We are all living the same moment.

Air is the gaseous substance of life. Sky is what we see of it. How it is framed. The mind’s eye’s way of giving it structure. Blue tent, sky-space, cobalt between heaving mountains.

Air is all over us, inside us, expelled by us, renewed by the operations of photosynthesis and the evaporation of ever-warmer seas.
Sky is ubiquity. It drives into us. We gulp weather. Yet we conceive of it as “out there,” “up there,” and apart from us. Sky is “scape,” a fictive reference point to which we cling, yet it also stands for the open space we come to know as an ever-expanding, cosmic whole…

It is spring as I write, and the world is locked down in a raging pandemic. We hold still while airborne germs wrapped in fat float and flap all around us, threatening our lives…

Sky is a living body, a lung that spews life. In China it is chi, a life force, or tianqi, “heaven’s breath.” In Greenland, it is sila, nature and consciousness. For the Navajo Nation, sky is Nitth’i, a benevolent spirit. The Crow, who live on the grasslands of Montana and Wyoming, call sky huche, meaning “wind that blows steadily at the foot of the mountain.” In Egypt, the dying summoned the god of air and said, “I have gone up to Shu; I have climbed the sunbeams.” …

Sky is nothing and everything: a blank that holds solar systems, locust swarms, heaven’s gates, kingfishers, and cosmos. It’s where the Big Bang flapped everything into being. Recently, 19 new interstellar asteroids were found orbiting the sun, and astronomers have uncovered the beauty of the asymmetrical universe, where the battle between matter and antimatter was waged. Matter and cosmic imperfection won out; otherwise, we wouldn’t exist. “Imperfection is our paradise,” a Buddhist teacher said…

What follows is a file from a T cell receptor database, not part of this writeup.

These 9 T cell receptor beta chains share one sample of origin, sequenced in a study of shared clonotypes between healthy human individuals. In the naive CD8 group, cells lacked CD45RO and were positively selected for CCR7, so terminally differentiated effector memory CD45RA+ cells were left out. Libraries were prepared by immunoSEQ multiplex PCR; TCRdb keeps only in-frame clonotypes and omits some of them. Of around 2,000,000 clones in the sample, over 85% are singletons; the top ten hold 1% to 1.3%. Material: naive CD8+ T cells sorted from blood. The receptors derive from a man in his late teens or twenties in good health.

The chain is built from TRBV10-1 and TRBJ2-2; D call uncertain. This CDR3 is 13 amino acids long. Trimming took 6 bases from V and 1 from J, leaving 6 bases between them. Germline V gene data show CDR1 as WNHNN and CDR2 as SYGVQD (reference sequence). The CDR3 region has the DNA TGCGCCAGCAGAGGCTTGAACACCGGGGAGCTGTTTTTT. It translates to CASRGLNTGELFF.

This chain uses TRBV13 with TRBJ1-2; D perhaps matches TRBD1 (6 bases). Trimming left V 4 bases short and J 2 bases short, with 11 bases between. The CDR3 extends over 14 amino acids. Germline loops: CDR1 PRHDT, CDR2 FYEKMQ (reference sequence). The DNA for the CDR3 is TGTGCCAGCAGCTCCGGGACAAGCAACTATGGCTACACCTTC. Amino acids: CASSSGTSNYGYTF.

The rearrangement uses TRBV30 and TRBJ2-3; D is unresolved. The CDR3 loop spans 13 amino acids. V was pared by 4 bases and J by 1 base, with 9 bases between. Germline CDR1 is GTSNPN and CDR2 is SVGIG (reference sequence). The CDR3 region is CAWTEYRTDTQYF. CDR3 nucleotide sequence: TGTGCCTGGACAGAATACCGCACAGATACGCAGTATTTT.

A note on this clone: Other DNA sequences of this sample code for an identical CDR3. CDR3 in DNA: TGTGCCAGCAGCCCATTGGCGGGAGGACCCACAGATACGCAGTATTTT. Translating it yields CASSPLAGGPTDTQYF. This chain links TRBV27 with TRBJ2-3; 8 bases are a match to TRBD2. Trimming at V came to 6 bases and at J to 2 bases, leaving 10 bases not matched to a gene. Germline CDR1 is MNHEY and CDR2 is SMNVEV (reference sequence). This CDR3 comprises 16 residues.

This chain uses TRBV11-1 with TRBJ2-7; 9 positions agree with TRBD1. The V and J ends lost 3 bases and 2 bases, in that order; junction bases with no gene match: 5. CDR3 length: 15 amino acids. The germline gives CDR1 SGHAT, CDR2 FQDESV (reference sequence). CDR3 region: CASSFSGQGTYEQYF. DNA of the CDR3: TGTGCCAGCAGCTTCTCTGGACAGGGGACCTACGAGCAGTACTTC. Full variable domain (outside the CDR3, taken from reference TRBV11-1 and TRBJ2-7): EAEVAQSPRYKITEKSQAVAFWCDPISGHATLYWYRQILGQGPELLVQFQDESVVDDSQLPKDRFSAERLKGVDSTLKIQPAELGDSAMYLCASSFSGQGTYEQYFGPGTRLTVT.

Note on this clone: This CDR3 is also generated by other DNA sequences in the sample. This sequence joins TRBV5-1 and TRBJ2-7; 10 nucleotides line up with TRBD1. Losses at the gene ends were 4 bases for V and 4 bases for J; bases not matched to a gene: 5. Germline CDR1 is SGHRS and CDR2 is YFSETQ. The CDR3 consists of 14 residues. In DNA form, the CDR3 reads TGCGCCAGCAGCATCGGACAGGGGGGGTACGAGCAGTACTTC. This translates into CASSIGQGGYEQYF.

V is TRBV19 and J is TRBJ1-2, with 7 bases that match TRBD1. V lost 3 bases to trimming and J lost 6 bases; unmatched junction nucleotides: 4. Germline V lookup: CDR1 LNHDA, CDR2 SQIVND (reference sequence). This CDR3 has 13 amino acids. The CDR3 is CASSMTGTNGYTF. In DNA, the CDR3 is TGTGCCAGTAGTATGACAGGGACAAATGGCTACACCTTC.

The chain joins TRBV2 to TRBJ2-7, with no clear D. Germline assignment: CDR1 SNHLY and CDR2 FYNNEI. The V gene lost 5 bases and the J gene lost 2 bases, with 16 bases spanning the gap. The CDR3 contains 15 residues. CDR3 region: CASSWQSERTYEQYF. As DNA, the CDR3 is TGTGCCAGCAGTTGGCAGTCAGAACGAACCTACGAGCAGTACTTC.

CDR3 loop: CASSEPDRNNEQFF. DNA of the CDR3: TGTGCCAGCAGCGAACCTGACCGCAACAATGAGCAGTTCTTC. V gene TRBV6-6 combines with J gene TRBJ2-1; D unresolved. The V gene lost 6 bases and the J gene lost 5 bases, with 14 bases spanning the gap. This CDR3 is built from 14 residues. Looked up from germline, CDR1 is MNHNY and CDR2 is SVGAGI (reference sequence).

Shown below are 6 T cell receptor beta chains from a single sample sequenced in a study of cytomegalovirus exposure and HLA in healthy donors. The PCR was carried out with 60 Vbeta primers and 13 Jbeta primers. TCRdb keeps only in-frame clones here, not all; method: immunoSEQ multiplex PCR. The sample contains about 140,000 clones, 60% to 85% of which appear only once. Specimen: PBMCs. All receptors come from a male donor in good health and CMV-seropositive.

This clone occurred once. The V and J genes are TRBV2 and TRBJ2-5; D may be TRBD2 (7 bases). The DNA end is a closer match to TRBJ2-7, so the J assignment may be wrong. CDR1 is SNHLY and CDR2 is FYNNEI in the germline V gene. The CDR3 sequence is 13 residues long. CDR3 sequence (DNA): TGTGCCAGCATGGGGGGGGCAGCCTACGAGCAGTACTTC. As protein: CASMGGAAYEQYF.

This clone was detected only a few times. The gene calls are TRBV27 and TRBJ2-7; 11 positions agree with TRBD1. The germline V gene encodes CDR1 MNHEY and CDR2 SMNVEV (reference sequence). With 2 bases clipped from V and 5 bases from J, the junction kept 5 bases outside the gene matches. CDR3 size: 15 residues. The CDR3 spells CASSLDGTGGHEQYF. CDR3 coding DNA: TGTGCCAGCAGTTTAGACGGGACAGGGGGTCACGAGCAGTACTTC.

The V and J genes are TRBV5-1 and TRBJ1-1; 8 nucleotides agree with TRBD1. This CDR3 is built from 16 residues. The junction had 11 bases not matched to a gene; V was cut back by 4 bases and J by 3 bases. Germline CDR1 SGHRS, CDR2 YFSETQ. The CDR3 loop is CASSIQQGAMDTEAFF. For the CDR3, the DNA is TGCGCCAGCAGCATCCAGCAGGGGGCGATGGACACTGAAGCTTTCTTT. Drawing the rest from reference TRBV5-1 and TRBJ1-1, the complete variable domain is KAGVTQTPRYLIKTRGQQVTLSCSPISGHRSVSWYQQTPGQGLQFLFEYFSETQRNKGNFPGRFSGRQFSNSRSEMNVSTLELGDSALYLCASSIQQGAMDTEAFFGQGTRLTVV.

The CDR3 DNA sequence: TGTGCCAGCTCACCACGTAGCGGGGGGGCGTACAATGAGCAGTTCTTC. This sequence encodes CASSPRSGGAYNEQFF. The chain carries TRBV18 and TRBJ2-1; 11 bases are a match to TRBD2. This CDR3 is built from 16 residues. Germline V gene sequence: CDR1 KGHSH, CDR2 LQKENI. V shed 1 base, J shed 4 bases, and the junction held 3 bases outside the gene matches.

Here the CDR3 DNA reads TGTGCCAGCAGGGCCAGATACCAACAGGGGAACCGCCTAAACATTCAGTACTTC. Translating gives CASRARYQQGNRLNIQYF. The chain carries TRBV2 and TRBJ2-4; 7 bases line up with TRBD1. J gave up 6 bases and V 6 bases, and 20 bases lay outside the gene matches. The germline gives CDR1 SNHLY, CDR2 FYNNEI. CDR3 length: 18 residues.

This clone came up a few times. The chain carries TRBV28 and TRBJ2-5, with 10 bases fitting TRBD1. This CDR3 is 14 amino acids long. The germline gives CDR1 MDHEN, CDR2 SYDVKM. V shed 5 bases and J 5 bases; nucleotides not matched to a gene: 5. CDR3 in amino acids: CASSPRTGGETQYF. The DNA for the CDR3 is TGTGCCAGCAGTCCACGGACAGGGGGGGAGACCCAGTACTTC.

Perhaps that’s the best way to think about the sky and the ways it binds and releases us. Looking up, we can all see the same things: the pink moon, sunrise’s glory, starlight, and the lovely, lonely curve of air. Our peripheral vision shapes what we think we are seeing. From my lookout on a moving dogsled, I’ve seen how the horizon’s silver stripe divides ice from air, mist from ocean, space from Earth, and dark from light as the blue tent floats down and softly covers us all.

~ Gretel Ehrlich, “We Are All Living the Same Moment” in The Atlantic (May 2, 2020)

Photo: DK, Cove Island Park, May 3, 6:43 am.


  1. it is something that is universal and is undeniable. beautiful piece. well done on the the pic.

    Liked by 3 people

  2. Sawsan says:

    Wow, the rest of this is so worth reading. And all the photos…

    “Editor’s Note: We asked photographers in 24 locations around the globe to point their cameras up to the sky at precisely the same moment — 1PM GMT, April 25. At a time when the world is so isolated, these photos are a reminder of what we share.”

    Especially loving yours 🙂

    Liked by 1 person

  3. How beautifully these words are strung together – like pearls

    Liked by 1 person

  4. Wonderful article, yet again. I have been obsessed with taking photos of the sky, clouds, etc… And love that you have been using YOUR photos for the past three posts, DK!
    Those photos in the article are simply wow!
    And… can’t help but love the exchange between you and Sawsan… you guys kill me.

    Liked by 3 people

  5. love the photo…

    Liked by 1 person

  6. Like one big busy beehive, the earth’s people are all doing something at the same time every second of our lives. Not something we think about that often.

    Liked by 1 person

  7. Hurrah, WP let me glimpse your blog for a change….. If I were the swearing type, w/o might have been preceded by a Damned….. but I’m not!
    A joy to read and delighted to learn about that appeal to point camera towards sky. That we have been so ‘me’…. Great photos.
    Actually I have come for the rant between you and Sawson….. 😏😅🙂 I’m just glad not to be involved that time….. but I’m heckling you both on anyway, from the sideline!

    Liked by 2 people

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